Bioethics: Purdy, Harris, Tooley, King

  1. First, briefly explain the significance of the two passages (A & B). That is, in your own words explain what important idea the author is describing in each passage. Remember that there are two passages per question. Make your explanations concise. Do not pack in extra, unnecessary information that is irrelevant to the passage.
  2. Then, explain how these passages go together, what their conceptual relationship seems to be. In other words, explain whether they seem to reinforce/support one another, or, rather, if they seem to conflict/disagree with one another in some way.
Prompt #1:
Prompt #2:
Prompt #3:
The 2 following listed below are just examples in case you need to see what it is supposed to look like.

A. John Finnis, “Abortion and Health Care Ethics,” p. 18: “Rather as you or I have the capacity to speak Tibetan or Icelandic, though we lack the ability to do so, so even the youngest human embryo already has the biological capacity appropriate to supporting specifically human operations such as self-consciousness, rationality and choice (given only time and metabolic transformation of air, water and other sustenance).”
B. Don Marquis, “Why Abortion is Immoral,” p. 56: “The claim that the primary wrong-making feature of killing is the loss to the victim of the value of its future accounts for the wrongness of killing young children and infants directly.”
A: The human zygote, embryo, and fetus possess the active potential to become human beings who eventually possess the capacities that provide a right to life (i.e., the capacities of personhood). Based on this active potential the human individual must be considered a person at all stages of development.
B: Killing is wrong because it deprives an individual of a future life that is both subjectively and objectively valuable. A human fetus will have such a future, and so to kill a fetus would be wrong for that reason.
C: These two passages agree with one another as they both entail abortion is wrong since it either violates the fetus’s right to life or deprives the fetus of its future of value.
A. John Finnis, “Abortion and Health Care Ethics,” p. 22: “if a procedure such as the administration of the ‘post-coital pill’ is undertaken for the purpose only of preventing conception after rape but involves some risk of causing abortion as a side-effect (because it is not known at what stage of her cycle the woman is), there can be no universal judgement that the adoption of such a procedure is unjust to the unborn.”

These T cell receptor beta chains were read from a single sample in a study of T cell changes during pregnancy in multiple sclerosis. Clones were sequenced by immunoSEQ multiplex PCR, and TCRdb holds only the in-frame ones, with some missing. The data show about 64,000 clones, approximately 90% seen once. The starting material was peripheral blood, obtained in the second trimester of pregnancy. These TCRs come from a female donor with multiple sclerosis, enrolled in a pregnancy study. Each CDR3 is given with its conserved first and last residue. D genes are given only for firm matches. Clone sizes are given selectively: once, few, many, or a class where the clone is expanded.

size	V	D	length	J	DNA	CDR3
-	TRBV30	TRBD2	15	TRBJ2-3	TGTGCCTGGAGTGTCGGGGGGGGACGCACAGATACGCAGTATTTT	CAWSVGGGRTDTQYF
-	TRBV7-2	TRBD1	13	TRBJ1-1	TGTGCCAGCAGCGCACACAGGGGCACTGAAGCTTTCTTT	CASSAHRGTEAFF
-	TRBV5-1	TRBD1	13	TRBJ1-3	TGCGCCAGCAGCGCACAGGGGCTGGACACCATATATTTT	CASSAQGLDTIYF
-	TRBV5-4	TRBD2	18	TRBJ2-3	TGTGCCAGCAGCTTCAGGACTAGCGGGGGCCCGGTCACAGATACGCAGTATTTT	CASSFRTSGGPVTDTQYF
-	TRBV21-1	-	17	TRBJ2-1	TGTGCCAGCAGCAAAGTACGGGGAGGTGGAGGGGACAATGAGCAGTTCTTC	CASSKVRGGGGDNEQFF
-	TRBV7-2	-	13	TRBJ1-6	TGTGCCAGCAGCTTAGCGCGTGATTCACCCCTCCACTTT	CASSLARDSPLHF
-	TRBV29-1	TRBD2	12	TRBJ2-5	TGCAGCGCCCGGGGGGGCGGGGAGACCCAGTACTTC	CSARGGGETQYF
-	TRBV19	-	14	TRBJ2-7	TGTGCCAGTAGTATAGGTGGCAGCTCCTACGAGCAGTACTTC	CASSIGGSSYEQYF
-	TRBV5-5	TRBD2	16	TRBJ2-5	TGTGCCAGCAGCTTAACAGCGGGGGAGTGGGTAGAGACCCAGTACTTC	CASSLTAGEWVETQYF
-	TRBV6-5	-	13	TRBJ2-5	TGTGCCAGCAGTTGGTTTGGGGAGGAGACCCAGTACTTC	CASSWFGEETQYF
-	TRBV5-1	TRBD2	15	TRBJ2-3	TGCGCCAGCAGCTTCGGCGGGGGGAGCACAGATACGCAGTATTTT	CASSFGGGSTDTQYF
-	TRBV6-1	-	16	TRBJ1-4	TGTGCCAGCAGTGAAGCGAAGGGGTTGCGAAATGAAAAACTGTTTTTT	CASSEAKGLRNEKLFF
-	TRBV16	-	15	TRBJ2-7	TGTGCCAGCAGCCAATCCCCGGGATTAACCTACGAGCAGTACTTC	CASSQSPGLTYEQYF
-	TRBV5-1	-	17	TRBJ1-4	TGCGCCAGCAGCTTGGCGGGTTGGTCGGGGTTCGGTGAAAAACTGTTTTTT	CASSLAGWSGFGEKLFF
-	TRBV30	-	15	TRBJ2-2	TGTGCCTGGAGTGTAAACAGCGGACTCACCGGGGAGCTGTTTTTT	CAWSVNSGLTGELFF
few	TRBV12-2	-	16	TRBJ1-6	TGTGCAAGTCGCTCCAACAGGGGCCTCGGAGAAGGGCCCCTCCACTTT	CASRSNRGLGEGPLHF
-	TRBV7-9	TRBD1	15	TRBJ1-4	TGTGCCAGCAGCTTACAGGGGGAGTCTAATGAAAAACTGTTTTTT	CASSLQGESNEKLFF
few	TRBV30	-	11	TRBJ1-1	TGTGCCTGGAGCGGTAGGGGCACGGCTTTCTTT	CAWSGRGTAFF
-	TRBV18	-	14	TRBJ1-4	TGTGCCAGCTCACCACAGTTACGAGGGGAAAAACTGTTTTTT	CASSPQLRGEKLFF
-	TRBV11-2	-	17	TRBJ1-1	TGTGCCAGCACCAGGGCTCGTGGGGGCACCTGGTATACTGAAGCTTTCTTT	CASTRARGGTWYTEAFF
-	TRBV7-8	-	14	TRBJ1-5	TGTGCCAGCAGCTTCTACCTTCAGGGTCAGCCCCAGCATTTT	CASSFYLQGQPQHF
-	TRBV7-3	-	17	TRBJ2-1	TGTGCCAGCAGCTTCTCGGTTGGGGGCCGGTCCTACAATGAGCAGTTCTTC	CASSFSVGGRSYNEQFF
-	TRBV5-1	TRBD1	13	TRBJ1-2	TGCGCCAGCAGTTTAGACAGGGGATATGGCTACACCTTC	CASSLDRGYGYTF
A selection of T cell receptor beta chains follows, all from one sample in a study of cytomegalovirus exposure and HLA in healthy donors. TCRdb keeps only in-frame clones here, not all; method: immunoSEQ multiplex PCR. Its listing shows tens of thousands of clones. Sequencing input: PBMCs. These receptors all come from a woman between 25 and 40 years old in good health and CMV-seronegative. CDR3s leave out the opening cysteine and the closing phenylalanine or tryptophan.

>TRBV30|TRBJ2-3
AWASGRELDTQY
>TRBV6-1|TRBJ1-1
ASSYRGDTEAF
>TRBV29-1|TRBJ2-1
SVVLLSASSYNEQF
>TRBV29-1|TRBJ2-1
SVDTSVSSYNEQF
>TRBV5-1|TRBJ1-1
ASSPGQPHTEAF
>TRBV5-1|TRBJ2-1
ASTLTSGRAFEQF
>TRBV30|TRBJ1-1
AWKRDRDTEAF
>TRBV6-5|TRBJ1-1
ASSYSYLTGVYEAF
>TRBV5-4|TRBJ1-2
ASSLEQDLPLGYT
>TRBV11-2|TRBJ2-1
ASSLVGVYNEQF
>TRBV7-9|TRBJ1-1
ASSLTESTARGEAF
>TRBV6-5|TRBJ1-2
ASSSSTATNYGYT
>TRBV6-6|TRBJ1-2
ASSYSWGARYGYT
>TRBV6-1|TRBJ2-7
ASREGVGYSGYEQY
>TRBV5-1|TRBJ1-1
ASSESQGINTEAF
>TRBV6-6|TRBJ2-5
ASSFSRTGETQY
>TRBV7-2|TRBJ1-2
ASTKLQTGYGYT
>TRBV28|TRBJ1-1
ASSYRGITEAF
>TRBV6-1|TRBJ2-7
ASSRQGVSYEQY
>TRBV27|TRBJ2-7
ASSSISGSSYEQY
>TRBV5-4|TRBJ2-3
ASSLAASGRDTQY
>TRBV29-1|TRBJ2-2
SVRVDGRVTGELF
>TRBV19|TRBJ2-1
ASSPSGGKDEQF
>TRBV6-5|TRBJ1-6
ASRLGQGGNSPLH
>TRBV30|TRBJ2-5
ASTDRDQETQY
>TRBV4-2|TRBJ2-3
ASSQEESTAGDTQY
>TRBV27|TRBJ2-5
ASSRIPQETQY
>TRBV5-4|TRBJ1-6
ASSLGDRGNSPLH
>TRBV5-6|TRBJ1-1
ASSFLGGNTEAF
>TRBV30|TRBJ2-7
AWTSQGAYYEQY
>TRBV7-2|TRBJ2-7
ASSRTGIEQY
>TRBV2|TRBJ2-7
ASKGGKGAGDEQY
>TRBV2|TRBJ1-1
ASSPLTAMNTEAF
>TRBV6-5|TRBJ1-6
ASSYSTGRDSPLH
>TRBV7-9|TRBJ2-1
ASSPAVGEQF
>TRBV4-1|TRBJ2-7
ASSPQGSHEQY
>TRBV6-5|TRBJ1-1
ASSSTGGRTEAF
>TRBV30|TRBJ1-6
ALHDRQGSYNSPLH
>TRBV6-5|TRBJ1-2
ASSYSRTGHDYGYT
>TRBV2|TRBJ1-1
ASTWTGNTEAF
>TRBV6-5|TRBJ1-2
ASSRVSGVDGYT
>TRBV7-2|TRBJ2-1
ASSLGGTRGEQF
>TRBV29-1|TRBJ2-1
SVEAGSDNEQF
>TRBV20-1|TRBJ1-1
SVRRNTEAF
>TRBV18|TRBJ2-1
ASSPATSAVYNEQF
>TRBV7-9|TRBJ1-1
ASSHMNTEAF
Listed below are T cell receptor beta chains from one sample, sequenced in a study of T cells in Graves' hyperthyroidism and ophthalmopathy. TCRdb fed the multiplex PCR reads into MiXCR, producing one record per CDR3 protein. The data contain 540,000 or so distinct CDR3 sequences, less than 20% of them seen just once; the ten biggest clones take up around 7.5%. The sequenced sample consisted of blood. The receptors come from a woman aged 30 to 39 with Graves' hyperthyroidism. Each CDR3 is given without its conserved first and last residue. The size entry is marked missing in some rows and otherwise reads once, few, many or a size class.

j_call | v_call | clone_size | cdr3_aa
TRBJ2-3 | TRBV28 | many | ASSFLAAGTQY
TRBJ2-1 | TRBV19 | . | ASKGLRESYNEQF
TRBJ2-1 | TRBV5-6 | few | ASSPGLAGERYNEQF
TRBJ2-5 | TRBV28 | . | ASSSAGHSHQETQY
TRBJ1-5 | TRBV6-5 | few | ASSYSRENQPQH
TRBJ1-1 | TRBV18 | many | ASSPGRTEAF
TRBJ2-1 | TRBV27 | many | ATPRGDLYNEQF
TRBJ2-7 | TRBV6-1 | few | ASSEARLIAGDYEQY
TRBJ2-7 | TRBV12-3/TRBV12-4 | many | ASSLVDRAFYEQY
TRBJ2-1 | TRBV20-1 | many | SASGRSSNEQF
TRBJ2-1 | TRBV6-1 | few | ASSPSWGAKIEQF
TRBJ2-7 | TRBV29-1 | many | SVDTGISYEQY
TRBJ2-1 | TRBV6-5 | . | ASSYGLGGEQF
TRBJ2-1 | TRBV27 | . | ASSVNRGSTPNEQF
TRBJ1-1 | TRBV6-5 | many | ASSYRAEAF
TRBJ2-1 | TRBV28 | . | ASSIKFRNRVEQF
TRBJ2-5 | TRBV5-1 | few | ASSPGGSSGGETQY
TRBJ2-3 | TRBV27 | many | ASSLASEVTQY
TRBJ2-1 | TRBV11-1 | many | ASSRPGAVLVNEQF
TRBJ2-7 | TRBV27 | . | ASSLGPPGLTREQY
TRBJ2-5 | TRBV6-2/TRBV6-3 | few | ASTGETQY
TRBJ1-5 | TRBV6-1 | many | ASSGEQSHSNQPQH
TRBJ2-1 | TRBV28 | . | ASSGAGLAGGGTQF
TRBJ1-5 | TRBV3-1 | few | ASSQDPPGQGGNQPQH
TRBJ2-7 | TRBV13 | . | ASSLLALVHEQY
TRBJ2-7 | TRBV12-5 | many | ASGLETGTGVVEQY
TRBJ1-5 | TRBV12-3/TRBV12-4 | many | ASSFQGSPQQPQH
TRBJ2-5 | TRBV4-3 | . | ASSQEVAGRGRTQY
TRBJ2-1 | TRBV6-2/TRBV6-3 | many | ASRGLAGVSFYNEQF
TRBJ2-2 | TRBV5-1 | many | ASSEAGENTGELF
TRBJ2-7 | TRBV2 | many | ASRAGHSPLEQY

B. Judith Jarvis Thomson, “A Defense of Abortion,” 47: “Except in such cases as the unborn person has a right to demand it – and we were leaving open the possibility there may be such cases – nobody is morally required to make large sacrifices, of health, of all other interests and concerns, or all other duties and commitments, for nine years, or even for nine months, in order to keep another person alive.”
A: According to Finnis even in the case of rape the fetus (unborn human) has a right to life. However, taking a post-coital pill (Plan B pill) in this case is permissible since there can be no certainty that conception has occurred (and therefore no certainty that one is actually aborting a fetus), and the woman has the right to defend herself to prevent conception from occurring.
B: Thomson argues that abortion is permissible in certain cases based on the fact that no human being is normally required to fulfill extraordinary moral demands for other people (such as donating a kidney to a stranger). There may be cases where a pregnancy requires certain sacrifices (social and health-wise), and in that case abortion would be permissible
C: Finnis and Thomson are able to agree that measures to prevent pregnancy are permissible in situations such as rape, though for somewhat different reasons.
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